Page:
Back to Contents of Issue: January 2004

Going Mobile

by Leo Lewis

SAY IT WITH PIXELS. With a memory as short as mine, you have to repeat things to make sure they properly sink in. So while I've said it before, I'll say it again: mobile phones with cameras mounted on them are going to change the world. They are creating new trends, new crimes and new social norms -- and they are selling like hotcakes. To find out how popular these devices are, the Mitsubishi Research Institute conducted a survey of a whopping 324 people around the country between the ages of 15 to 59, asking if they owned such devices and/or a digital camera. "Both," replied 40.3 percent of those in their 20s. Teens owning both were only slightly fewer, at 38.5 percent. Those in their 30s and 40s were grouped fairly closely, with 25.8 percent for the former and 23.9 percent for the latter. Among those over 50, the figures plummeted to 17.5 percent.

IF THE SIGHT OF the statistics above inspires skepticism, it should. MRI should be ashamed of itself for publishing numbers based on such a minuscule survey. Fortunately, in another survey 19,794 cell phone owners were asked by Infoplant what subjects they were most likely to snap with the camera-mounted phones. It's good to see that vanity is still a force to be reckoned with. More than a quarter of the replies were: "myself." The most frequently given reply, however, was "friends and acquaintances," cited by 51.7 percent, followed in descending order by family members, 44.5 percent; pets, 33.4 percent; scenery, 25.9 percent; interesting things encountered on the street, 22.3 percent; and reminders to do things, 20.0 percent. A little notepad and a pencil has always suited me for that task, but then, I'm a fish.

BUT WHAT ABOUT THE darker side of these phones? "Digi-crimes" is the vile neologism stamped on what is fast becoming an unexplored legal arena. The most obvious crime is to snap something under copyright without paying a bean for it. Tempting when Japanese newsstands and bookshops are perfectly used to people standing for hours leafing through their finds. Survey company Nepro Japan thought it could gain some notoriety by calling attention to the first survey of its kind on the new phenomenon of "digital shoplifting." Naturally they could not very well query people on what they actually purloined with their digital cameras, so they asked approximately 6,000 people what they would shoot if there were to engage in such nefarious behavior. The replies: cooking recipes, 14 percent; data on restaurants and eating out, 13 percent; hair styles and fashions, 10 percent; cinema and concerts, 9 percent; information on job-hunting, 8 percent; photos of celebrities, 5 percent; data on real estate and housing, 3 percent; and the largest group, 30 percent, which with the honesty of a choirboy replied, "nothing in particular."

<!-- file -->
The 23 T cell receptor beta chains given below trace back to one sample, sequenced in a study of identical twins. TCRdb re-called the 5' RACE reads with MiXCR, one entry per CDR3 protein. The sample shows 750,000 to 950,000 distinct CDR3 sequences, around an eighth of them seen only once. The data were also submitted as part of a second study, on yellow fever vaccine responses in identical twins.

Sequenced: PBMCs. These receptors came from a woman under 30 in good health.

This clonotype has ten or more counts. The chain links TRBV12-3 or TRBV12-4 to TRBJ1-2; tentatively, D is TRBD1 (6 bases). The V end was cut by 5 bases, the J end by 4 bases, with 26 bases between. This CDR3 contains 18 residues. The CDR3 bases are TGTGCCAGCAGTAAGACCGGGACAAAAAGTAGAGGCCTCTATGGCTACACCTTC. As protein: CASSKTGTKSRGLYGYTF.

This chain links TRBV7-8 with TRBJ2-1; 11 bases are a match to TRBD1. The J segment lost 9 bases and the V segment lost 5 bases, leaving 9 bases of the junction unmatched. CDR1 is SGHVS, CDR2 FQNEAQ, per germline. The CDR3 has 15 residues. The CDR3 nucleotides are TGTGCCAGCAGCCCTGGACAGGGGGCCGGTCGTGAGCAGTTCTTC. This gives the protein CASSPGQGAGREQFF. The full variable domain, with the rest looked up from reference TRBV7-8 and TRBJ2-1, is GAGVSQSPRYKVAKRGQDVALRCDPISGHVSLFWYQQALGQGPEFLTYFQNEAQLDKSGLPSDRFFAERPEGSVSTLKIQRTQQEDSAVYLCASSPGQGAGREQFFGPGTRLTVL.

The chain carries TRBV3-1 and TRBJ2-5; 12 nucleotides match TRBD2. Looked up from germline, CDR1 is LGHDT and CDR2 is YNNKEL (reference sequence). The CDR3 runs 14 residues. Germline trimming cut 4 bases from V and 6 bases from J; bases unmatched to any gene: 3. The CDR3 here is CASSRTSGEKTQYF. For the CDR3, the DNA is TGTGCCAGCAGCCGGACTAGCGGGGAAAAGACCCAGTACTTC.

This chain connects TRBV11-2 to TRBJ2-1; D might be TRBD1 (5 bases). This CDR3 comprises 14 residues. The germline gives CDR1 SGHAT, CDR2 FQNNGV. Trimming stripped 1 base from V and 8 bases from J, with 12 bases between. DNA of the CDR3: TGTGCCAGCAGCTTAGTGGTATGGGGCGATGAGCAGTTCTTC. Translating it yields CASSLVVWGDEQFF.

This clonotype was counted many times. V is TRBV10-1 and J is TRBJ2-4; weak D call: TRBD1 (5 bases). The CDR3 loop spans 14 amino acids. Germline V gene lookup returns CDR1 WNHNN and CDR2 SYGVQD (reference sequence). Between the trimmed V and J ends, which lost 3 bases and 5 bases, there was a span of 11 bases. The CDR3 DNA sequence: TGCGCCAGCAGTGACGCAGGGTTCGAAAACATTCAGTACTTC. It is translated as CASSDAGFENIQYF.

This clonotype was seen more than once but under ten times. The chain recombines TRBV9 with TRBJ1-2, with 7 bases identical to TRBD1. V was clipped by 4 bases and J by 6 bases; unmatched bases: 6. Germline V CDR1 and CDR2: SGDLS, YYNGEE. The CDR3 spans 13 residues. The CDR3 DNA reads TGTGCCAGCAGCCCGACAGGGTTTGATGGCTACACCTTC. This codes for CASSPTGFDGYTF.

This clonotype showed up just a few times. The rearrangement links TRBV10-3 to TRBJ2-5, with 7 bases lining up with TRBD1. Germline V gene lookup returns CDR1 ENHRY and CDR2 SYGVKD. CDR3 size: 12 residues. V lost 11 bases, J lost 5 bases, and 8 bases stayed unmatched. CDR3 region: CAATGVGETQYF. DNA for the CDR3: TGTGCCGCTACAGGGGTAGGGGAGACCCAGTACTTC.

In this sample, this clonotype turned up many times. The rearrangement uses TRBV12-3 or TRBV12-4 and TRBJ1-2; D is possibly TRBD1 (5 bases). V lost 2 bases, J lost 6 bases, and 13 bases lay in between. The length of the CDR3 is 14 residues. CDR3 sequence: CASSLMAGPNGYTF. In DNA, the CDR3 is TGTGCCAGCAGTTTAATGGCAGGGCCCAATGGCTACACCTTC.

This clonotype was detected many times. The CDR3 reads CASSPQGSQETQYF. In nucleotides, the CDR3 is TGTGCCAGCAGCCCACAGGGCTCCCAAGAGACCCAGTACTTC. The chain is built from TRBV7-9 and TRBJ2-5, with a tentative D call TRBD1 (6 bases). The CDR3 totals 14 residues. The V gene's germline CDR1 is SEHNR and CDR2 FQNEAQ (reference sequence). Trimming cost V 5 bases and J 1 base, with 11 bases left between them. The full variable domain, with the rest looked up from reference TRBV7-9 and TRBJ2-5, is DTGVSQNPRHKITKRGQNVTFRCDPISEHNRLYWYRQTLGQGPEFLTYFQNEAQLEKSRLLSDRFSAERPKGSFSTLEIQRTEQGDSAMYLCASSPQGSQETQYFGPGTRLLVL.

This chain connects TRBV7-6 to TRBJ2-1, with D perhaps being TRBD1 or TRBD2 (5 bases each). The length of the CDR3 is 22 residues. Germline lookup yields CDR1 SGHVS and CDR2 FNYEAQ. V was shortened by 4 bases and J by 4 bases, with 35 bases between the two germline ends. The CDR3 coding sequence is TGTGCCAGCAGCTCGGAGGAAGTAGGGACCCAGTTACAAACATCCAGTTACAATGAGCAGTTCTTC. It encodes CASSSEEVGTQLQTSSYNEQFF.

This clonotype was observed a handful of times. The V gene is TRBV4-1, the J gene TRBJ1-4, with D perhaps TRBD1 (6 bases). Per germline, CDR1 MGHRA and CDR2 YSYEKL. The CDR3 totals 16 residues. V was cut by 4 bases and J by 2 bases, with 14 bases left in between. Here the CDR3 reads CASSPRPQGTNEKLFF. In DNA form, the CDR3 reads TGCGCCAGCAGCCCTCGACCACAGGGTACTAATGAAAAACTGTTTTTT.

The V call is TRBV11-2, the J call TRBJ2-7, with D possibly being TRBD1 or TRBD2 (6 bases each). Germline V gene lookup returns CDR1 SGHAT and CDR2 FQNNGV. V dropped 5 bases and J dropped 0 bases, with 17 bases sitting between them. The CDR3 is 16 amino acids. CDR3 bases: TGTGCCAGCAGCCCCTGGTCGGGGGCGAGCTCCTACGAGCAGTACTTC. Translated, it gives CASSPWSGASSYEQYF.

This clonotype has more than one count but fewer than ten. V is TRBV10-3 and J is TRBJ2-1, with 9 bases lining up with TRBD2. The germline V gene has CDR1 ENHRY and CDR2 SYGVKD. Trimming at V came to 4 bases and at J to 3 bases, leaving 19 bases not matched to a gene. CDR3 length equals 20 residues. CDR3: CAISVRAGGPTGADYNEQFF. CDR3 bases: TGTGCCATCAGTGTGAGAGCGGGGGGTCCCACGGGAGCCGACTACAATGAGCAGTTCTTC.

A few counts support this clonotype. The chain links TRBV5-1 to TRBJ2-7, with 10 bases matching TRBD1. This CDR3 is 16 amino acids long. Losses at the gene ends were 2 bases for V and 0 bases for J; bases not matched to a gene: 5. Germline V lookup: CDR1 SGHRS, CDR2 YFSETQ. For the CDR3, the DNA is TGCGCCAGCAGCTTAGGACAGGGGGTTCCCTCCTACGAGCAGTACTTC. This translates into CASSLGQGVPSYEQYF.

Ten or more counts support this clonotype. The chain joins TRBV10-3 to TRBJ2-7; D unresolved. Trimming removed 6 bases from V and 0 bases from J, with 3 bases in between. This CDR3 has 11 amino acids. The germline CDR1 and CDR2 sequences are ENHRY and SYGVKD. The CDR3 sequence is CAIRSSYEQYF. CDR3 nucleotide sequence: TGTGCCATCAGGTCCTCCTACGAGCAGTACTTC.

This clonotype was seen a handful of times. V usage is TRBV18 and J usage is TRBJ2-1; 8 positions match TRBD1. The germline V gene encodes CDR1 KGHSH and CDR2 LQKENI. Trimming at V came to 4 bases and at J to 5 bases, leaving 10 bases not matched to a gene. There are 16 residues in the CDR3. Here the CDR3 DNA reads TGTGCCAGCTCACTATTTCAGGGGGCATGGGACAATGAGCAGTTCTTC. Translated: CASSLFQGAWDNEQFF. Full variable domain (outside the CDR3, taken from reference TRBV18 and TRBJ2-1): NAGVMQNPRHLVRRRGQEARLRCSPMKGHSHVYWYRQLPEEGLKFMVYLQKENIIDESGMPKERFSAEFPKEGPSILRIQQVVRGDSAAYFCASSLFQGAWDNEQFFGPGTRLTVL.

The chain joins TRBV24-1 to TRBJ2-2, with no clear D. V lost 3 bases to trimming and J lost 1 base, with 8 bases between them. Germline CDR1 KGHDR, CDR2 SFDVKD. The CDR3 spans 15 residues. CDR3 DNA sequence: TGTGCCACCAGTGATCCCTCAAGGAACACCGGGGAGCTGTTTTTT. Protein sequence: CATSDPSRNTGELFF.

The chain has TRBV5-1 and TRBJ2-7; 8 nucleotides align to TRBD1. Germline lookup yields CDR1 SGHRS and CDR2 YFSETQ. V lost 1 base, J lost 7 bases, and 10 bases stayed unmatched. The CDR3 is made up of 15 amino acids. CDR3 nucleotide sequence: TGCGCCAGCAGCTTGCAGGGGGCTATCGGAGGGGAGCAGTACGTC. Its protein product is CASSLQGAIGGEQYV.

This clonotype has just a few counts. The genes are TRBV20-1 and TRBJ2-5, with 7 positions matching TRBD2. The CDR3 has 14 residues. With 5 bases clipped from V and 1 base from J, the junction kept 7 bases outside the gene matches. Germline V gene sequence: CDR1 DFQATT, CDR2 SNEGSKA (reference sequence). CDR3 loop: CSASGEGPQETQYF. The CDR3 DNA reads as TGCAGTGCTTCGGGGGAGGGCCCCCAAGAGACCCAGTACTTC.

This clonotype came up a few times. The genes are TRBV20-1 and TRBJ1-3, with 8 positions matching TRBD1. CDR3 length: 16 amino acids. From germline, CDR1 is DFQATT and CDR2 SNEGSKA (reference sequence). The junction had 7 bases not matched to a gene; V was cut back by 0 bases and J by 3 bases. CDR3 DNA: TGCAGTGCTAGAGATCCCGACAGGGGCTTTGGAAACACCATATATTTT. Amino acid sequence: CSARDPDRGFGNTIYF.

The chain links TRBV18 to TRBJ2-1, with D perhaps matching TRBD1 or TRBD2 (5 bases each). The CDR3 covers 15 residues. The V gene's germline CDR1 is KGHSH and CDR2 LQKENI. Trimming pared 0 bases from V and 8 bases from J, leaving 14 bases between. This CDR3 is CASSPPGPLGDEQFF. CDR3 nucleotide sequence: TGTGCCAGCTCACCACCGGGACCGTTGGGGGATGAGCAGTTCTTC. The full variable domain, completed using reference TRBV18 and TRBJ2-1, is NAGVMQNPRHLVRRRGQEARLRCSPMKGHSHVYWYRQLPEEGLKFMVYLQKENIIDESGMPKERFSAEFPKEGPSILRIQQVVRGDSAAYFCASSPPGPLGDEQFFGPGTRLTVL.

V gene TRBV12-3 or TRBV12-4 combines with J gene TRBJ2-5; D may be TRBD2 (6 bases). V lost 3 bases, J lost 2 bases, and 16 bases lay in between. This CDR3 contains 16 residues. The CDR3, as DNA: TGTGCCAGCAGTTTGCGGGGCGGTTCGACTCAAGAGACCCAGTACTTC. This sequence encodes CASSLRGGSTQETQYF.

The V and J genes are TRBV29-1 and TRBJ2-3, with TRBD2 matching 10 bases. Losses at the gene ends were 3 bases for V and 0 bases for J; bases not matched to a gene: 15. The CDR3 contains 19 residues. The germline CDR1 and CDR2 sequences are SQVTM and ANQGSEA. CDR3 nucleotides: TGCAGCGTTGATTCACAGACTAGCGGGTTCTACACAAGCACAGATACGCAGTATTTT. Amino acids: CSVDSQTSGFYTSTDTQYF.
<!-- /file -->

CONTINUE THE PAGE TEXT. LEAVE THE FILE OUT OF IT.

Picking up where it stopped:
TWO FUJIOS AND A Carlos. Well-respected men. As a part of business daily Nikkei Industrial News's observances of its 30th anniversary, that newspaper polled the presidents of 137 major companies regarding which business leader they respected the most. The winner, with 148 points, was Canon president Fujio Mitarai, (age 68). Second with a distant 69 points was Nissan president Carlos Ghosn (49), and third, Toyota president Fujio Cho (66) with 61 points. The top 10 was rounded out by Chihiro Kanegawa (77) of Shinetsu Chemical Industries, 40 points; Toshifumi Suzuki (70) of Ito Yokado, 34 points; Uichiro Tamba (64) of Itochu Corporation, 19 points; Kunio Takeda (63) of Takeda Pharmaceutical, 14 points; Takuya Goto (63) of Kao, 13 points; Nobuyuki Idei (65) of Sony, 12 points; and Kunio Nakamura (64) of Matsushita Electric Industries, 11 points.

I SPEND MOST OF MY life in a bowl, so trendy is not exactly my forte. Thank goodness, therefore, for Nikkei Trendy. In its December 2003 issue, it produced this list of hot trends: 1st, the boom ignited by the Hanshin Tiger's pennant victory; 2nd, the "Healthya" tea drink from Kao; 3rd, GooTa instant noodles (Nissin); 4th, the new business/leisure complex in Roppongi Hills; 5th, the movie entitled "The Movie 2," which attracted 12 million theater goers; 6th, National's DIGA home DVD recorder; 7th, the second-generation version of Toyota's Prius hybrid car; 8th, Lotte's Coolish frozen dessert in a squeeze container; 9th, urban hot springs resorts; and 10th, an over-the-counter sleep preparation from pharmaceutical maker SSP Co. called Dorieru. Of course, there is a perfectly sad (or powerfully stimulating) irony in here somewhere. Seems consumers got so tired of consuming things that sleeping pills made the grade. Advice from a prickly pal: Get to bed! @

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